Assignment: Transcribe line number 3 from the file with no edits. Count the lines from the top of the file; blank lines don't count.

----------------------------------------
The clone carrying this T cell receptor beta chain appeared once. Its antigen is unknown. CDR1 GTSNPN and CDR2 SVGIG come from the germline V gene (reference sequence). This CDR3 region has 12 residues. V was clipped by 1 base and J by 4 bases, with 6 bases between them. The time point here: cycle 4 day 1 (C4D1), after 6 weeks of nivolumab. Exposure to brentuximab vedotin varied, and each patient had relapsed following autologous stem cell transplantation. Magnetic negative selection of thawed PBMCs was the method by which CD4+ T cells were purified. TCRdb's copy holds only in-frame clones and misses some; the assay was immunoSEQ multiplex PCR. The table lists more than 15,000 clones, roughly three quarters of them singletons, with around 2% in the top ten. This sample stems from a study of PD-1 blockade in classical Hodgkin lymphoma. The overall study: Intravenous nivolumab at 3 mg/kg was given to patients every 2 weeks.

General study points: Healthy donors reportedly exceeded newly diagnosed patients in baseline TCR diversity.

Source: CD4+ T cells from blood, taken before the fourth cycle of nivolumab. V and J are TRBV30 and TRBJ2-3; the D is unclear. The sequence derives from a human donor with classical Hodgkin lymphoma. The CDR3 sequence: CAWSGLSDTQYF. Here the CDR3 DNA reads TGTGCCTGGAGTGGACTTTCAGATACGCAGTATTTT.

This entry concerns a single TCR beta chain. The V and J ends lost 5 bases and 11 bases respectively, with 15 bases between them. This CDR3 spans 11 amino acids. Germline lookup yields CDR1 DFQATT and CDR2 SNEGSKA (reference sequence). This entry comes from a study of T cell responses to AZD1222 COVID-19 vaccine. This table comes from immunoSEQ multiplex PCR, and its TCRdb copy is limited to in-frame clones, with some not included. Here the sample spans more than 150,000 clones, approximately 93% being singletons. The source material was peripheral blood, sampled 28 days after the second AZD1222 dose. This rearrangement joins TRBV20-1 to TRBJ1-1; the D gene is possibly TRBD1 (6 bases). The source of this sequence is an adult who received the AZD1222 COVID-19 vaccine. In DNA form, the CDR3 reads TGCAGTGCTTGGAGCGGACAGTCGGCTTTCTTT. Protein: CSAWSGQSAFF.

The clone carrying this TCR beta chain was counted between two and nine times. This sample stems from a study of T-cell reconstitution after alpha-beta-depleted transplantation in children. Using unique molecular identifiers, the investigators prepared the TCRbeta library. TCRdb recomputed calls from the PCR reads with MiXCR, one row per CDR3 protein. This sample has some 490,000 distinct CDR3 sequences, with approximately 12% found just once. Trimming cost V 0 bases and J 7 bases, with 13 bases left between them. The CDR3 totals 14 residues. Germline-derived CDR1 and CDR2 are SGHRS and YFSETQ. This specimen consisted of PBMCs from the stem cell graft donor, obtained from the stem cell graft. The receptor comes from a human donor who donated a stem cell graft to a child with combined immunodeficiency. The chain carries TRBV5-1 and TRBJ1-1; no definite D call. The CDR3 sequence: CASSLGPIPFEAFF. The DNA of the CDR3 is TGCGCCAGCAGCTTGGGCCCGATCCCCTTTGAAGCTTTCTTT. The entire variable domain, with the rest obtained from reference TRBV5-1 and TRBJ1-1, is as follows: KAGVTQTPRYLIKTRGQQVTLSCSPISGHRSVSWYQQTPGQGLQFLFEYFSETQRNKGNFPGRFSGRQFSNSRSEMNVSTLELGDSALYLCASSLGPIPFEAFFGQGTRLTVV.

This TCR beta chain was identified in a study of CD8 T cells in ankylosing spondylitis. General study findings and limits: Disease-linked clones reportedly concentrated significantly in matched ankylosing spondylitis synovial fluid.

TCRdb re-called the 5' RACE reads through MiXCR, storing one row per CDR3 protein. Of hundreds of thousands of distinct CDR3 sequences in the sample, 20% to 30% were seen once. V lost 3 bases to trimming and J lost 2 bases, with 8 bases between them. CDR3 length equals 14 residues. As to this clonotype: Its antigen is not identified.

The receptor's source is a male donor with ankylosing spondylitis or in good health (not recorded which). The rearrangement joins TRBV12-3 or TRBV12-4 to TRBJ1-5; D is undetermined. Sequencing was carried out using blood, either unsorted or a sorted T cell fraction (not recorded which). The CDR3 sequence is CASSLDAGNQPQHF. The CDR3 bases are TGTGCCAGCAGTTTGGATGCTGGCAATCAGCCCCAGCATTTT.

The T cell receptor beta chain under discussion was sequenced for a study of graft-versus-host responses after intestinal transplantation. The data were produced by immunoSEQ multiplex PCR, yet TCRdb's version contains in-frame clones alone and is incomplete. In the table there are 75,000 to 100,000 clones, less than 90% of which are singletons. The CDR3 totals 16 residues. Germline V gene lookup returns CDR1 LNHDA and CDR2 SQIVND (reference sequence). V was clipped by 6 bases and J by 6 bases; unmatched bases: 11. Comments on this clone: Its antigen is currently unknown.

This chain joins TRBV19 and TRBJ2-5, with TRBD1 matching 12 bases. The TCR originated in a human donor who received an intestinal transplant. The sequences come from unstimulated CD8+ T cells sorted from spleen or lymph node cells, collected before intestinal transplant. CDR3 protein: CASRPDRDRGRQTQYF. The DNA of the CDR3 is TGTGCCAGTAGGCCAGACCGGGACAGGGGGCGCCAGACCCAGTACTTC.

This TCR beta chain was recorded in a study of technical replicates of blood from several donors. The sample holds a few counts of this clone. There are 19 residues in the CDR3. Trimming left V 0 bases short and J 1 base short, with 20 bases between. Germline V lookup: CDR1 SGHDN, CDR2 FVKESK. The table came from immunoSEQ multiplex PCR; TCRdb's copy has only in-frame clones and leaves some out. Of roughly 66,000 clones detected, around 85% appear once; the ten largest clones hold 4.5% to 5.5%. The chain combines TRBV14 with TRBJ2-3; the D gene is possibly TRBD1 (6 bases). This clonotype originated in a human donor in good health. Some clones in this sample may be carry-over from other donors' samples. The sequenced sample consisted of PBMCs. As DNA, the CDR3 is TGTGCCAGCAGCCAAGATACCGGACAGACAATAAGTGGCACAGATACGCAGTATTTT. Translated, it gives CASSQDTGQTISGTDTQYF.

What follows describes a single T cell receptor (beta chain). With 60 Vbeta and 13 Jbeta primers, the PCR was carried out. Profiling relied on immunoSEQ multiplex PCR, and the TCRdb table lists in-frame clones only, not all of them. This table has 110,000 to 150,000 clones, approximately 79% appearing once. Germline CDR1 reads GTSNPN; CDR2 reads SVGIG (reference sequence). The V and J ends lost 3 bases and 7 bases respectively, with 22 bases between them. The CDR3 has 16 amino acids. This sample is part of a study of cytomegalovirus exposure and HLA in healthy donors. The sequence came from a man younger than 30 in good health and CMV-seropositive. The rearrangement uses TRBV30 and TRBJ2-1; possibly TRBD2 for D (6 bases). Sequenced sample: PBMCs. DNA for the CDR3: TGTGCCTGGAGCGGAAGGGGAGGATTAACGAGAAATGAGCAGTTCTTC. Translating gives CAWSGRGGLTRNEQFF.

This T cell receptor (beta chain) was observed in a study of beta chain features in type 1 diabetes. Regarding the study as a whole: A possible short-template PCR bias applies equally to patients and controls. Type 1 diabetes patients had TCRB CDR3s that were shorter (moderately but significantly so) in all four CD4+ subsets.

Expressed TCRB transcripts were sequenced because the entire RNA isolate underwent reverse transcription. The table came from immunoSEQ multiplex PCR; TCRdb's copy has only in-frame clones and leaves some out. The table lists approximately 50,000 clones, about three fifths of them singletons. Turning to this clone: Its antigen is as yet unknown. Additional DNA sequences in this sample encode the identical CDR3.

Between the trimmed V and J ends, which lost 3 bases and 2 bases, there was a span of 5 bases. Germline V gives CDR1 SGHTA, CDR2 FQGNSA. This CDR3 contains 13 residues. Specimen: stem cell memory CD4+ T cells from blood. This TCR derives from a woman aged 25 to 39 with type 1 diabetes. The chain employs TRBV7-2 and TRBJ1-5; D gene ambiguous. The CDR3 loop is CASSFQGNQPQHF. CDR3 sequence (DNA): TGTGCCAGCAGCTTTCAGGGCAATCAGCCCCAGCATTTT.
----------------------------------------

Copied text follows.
Source: CD4+ T cells from blood, taken before the fourth cycle of nivolumab. V and J are TRBV30 and TRBJ2-3; the D is unclear. The sequence derives from a human donor with classical Hodgkin lymphoma. The CDR3 sequence: CAWSGLSDTQYF. Here the CDR3 DNA reads TGTGCCTGGAGTGGACTTTCAGATACGCAGTATTTT.